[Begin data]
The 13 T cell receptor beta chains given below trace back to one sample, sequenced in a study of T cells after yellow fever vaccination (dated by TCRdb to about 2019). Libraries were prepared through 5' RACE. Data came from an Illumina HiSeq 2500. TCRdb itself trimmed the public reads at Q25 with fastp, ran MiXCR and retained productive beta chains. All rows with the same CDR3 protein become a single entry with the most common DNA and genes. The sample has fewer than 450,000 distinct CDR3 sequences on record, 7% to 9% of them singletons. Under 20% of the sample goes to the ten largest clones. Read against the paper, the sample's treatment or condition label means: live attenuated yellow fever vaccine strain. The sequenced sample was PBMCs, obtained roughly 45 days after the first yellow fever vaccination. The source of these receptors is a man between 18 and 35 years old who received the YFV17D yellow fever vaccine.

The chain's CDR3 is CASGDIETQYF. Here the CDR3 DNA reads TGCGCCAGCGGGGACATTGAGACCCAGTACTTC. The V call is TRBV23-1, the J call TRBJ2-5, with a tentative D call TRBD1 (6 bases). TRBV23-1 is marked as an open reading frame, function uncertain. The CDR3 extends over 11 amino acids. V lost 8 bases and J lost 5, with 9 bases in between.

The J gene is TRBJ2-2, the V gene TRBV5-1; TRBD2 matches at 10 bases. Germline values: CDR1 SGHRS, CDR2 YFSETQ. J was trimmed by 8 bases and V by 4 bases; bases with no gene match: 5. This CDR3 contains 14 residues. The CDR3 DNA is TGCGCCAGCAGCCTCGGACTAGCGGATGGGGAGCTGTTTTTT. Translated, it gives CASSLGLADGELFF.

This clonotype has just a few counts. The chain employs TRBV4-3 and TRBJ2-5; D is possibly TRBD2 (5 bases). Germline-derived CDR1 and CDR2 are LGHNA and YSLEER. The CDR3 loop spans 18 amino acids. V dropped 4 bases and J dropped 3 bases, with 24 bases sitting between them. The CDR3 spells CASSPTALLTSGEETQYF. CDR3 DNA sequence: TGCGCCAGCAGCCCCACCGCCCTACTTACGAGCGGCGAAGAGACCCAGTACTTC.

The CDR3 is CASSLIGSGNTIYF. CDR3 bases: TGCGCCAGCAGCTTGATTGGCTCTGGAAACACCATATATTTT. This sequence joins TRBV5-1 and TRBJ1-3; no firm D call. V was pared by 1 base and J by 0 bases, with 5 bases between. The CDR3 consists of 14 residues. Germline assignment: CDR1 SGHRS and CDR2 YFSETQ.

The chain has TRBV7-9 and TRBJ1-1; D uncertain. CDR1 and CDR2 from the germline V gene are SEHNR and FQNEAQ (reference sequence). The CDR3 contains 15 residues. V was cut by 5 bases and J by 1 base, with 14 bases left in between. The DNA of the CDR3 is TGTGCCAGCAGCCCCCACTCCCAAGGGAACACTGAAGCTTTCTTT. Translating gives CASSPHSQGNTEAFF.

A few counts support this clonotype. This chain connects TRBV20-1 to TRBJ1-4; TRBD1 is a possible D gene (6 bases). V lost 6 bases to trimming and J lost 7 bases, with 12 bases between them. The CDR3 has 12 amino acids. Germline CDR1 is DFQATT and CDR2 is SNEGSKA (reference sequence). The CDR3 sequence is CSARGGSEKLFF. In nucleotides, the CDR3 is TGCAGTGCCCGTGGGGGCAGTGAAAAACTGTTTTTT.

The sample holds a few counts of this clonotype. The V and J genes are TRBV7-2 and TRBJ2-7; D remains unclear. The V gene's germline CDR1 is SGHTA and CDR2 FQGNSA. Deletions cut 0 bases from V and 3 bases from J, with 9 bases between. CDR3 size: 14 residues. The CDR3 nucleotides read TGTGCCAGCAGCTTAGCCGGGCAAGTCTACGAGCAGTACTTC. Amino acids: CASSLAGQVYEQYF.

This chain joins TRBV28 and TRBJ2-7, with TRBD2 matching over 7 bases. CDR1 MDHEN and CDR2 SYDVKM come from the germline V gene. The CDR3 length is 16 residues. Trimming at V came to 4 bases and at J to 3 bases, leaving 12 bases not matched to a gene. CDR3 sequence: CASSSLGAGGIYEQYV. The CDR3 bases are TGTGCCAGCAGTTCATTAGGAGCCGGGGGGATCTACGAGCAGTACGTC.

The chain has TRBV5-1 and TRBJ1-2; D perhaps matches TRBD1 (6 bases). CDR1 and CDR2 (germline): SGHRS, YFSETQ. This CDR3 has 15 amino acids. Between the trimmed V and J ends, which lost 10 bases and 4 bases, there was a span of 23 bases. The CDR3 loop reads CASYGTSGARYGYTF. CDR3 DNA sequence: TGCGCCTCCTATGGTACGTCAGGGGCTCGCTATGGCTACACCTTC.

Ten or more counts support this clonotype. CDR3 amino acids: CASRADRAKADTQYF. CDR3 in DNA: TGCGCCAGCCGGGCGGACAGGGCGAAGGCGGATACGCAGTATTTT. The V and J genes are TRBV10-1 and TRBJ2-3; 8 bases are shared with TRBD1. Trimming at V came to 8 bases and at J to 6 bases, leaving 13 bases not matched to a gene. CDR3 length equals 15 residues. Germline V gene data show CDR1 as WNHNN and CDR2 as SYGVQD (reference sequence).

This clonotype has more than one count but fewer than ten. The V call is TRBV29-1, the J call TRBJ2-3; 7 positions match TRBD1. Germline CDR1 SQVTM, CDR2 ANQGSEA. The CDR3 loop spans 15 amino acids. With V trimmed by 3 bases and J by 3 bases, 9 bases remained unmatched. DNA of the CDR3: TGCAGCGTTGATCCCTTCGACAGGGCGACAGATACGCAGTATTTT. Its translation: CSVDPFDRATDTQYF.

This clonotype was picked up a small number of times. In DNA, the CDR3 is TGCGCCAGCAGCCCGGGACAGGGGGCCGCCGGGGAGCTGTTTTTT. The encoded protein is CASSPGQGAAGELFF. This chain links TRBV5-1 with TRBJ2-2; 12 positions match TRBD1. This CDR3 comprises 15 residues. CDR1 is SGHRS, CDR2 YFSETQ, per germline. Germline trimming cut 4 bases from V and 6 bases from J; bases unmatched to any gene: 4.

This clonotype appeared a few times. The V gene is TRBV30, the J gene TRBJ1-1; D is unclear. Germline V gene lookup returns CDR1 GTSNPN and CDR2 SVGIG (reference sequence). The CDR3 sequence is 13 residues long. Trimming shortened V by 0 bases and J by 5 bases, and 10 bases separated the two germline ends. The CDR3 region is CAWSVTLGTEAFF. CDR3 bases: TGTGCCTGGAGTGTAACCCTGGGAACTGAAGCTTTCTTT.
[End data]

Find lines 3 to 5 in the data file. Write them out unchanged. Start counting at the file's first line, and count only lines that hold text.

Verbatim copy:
The J gene is TRBJ2-2, the V gene TRBV5-1; TRBD2 matches at 10 bases. Germline values: CDR1 SGHRS, CDR2 YFSETQ. J was trimmed by 8 bases and V by 4 bases; bases with no gene match: 5. This CDR3 contains 14 residues. The CDR3 DNA is TGCGCCAGCAGCCTCGGACTAGCGGATGGGGAGCTGTTTTTT. Translated, it gives CASSLGLADGELFF.

This clonotype has just a few counts. The chain employs TRBV4-3 and TRBJ2-5; D is possibly TRBD2 (5 bases). Germline-derived CDR1 and CDR2 are LGHNA and YSLEER. The CDR3 loop spans 18 amino acids. V dropped 4 bases and J dropped 3 bases, with 24 bases sitting between them. The CDR3 spells CASSPTALLTSGEETQYF. CDR3 DNA sequence: TGCGCCAGCAGCCCCACCGCCCTACTTACGAGCGGCGAAGAGACCCAGTACTTC.

The CDR3 is CASSLIGSGNTIYF. CDR3 bases: TGCGCCAGCAGCTTGATTGGCTCTGGAAACACCATATATTTT. This sequence joins TRBV5-1 and TRBJ1-3; no firm D call. V was pared by 1 base and J by 0 bases, with 5 bases between. The CDR3 consists of 14 residues. Germline assignment: CDR1 SGHRS and CDR2 YFSETQ.